Cebolla Mesa to the Rio Grande

The Rio Grande in the gorge

This hike is a short but steep scenic drop from the mesa down into the Rio Grande Gorge. As you descend, you go through several biomes; the trees change from piñon and juniper to blue spruce and Doug fir. You start with desert plants and end with plants that live along rivers. Add to this the great views and sounds of the river and you have a pleasant hike.

This hike connects to the nearby BLM Wild Rivers area.

Hike data:

Controlling agency: Carson National Forest; Questa Ranger District
Official URL:Forest Service web page for this hike
Region: North-central; Rio Grande Gorge.
start: 7395ft; 2254m end: 6656ft; 2029m
min: 6656ft; 2029m max: 7395ft; 2254m
elevation gain/loss: 738ft; 225m.
When you hike back up, you go through the elevation change again. Elevation change from GPS. The Forest service says 1000ft elevation change.
Length: 3.04mi; 4.89km. The length is from GPS and is round-trip with some exploring at the river. A sign at the top says 1.25 mi to the river; however, a sign at the river says 1 mi to the top. According to the GPS, we had hiked 1.25 mi (2.05km) when we first arrived at the river.
surface: dirt
condition: Excellent
ease of following: Easy
obstacles: The trail is steep at times. Small rocks can be lke ball bearings. A large rock and tree had fallen across the trail.
Fee: $0.00.
Season: April 01 to December 31. The trail can be hiked whenever snow is not a problem.
Dogs: Yes. On leash.
Bikes: Unknown.
Handicapped accessible: No.
General notes: The trailhead is at the Cebolla Mesa campground. There is no water at the trailhead.
Trailhead facilities: fire pit. Most fire pits were full of ashes, rocks, or both 2006-09-03. picnic area, vault toilet(s). The toilet looked new; it was clean and not smelly 2006-09-03.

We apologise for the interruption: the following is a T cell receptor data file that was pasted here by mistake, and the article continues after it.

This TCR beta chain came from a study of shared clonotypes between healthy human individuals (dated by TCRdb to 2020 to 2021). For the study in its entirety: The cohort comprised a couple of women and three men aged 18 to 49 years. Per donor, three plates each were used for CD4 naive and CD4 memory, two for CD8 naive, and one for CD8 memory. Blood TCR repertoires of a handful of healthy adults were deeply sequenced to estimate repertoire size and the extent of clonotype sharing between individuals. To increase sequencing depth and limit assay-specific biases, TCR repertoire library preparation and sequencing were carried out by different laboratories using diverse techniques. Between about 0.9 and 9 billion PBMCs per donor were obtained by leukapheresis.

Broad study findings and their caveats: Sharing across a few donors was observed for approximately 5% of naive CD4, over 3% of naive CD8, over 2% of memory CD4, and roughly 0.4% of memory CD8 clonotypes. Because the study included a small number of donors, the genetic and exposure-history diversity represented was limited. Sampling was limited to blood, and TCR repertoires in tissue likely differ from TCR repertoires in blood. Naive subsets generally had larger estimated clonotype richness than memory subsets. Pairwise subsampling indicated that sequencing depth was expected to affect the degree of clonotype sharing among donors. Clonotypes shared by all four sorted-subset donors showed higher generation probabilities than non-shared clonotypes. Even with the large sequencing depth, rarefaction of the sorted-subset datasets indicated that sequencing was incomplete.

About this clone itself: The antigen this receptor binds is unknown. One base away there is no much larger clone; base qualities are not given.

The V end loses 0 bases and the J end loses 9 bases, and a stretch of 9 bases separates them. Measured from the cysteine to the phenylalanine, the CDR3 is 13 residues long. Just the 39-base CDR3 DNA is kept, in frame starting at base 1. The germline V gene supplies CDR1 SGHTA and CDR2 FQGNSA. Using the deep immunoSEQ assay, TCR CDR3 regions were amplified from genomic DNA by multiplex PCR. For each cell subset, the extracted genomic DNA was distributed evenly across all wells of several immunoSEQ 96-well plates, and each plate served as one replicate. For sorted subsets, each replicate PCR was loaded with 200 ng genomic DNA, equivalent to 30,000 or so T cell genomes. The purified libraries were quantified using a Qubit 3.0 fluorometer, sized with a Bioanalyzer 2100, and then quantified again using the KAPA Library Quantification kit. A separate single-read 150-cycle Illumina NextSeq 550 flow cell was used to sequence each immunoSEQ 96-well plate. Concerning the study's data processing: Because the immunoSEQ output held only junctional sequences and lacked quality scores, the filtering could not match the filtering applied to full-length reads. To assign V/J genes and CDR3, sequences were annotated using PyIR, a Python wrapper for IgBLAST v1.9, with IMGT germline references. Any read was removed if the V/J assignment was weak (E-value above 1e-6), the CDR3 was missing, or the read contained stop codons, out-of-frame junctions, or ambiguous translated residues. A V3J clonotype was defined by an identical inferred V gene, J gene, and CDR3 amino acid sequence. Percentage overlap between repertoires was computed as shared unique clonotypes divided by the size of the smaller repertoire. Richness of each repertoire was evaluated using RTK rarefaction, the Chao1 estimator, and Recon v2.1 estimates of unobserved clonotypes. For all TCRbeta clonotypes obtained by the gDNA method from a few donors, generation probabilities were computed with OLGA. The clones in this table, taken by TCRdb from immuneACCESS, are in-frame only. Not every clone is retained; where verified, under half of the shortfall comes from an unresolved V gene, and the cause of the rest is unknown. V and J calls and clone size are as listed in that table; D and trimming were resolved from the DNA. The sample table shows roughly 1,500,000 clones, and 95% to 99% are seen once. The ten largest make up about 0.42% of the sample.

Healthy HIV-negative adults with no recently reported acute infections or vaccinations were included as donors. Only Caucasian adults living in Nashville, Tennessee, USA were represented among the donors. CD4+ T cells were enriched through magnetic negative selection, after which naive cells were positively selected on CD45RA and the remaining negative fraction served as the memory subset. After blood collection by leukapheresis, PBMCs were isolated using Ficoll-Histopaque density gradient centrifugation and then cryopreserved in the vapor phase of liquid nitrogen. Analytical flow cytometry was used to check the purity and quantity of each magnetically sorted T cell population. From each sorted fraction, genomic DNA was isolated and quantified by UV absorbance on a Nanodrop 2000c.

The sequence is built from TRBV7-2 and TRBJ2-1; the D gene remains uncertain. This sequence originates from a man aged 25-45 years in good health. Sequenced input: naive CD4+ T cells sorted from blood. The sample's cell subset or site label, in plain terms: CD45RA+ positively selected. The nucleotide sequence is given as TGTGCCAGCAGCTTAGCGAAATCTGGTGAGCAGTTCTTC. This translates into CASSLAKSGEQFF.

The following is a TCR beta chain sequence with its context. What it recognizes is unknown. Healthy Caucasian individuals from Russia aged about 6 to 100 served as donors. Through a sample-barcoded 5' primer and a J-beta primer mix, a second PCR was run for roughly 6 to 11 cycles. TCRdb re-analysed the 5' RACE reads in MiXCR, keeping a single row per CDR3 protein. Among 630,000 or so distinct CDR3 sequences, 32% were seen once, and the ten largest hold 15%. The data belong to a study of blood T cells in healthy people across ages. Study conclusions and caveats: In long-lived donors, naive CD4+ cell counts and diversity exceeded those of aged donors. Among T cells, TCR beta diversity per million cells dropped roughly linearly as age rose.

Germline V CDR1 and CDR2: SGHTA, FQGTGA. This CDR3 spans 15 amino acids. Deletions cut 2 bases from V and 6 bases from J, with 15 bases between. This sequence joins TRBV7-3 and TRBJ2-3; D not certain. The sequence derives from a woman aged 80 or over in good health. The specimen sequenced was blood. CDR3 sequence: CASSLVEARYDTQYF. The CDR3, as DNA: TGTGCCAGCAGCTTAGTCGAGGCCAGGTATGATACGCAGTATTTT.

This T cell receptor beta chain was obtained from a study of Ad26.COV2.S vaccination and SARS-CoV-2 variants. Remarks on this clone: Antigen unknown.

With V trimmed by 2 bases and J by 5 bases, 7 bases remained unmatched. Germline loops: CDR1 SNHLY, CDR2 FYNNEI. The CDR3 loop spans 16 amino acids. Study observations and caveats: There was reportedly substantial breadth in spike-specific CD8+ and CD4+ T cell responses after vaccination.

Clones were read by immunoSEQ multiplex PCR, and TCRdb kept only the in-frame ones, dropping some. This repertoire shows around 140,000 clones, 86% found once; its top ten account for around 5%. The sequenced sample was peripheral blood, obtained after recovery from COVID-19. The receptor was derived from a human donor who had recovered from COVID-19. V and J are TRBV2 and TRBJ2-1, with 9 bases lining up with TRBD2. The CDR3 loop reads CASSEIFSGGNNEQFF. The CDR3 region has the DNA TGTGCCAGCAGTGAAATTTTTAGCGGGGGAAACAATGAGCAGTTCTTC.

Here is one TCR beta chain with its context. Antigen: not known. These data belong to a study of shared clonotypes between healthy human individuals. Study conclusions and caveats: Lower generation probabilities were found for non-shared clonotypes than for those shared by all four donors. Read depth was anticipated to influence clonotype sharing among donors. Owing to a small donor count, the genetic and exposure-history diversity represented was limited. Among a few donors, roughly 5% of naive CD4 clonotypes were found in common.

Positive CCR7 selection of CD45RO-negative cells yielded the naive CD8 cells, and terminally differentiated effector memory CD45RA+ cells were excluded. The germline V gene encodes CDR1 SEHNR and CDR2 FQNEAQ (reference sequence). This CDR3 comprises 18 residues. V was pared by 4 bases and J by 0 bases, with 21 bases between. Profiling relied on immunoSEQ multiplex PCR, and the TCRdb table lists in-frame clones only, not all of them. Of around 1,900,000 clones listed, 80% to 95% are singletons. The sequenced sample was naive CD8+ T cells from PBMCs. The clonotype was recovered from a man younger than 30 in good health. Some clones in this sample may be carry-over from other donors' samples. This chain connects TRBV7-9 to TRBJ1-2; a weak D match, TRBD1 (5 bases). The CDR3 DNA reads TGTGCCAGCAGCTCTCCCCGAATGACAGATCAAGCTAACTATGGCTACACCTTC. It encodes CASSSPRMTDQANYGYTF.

Hike attractions: exercise, fishing, geology, river (Rio Grande.), scenery, wildlife.

When we hiked it:

Date: 2006-09-01
Time it took us: 2:38. Moving time 1:32.
Usage (people/hour): 0.76. We saw one couple while hiking. During boating season (spring), the usage might be higher.
Cleanliness: 9.


Waypoint Type Description
CEBOLLACGCampgroundCarson National Forest Cebolla Mesa campground
CEBRGX1Trail junctionCebolla Mesa to Rio Grande jct to small river beach trail


Paper maps:
Map name Cartographer Year Scale Topo map? Online access Notes
Carson National Forest US Forest Service 2002 1:126720 N from Amazon (purchase) Camino Real and Questa ranger districts and Valle Vidal Unit side of the map
Guide to Indian Country of Arizona Colorado New Mexico Utah Automobile Club of Southern California 1998 1:0 N from Amazon (purchase) Good overview road map for northwest NM. No scale is given on the map. The corner coordinates are approximate.
Wheeler Peak BLM 2001 1:100000 Y from Amazon (purchase)
Wildernesses of New Mexico US Forest Service 1981 1:1000000 N No online copies. Base map with national forests, wilderness areas and highways.

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Getting to the trailhead: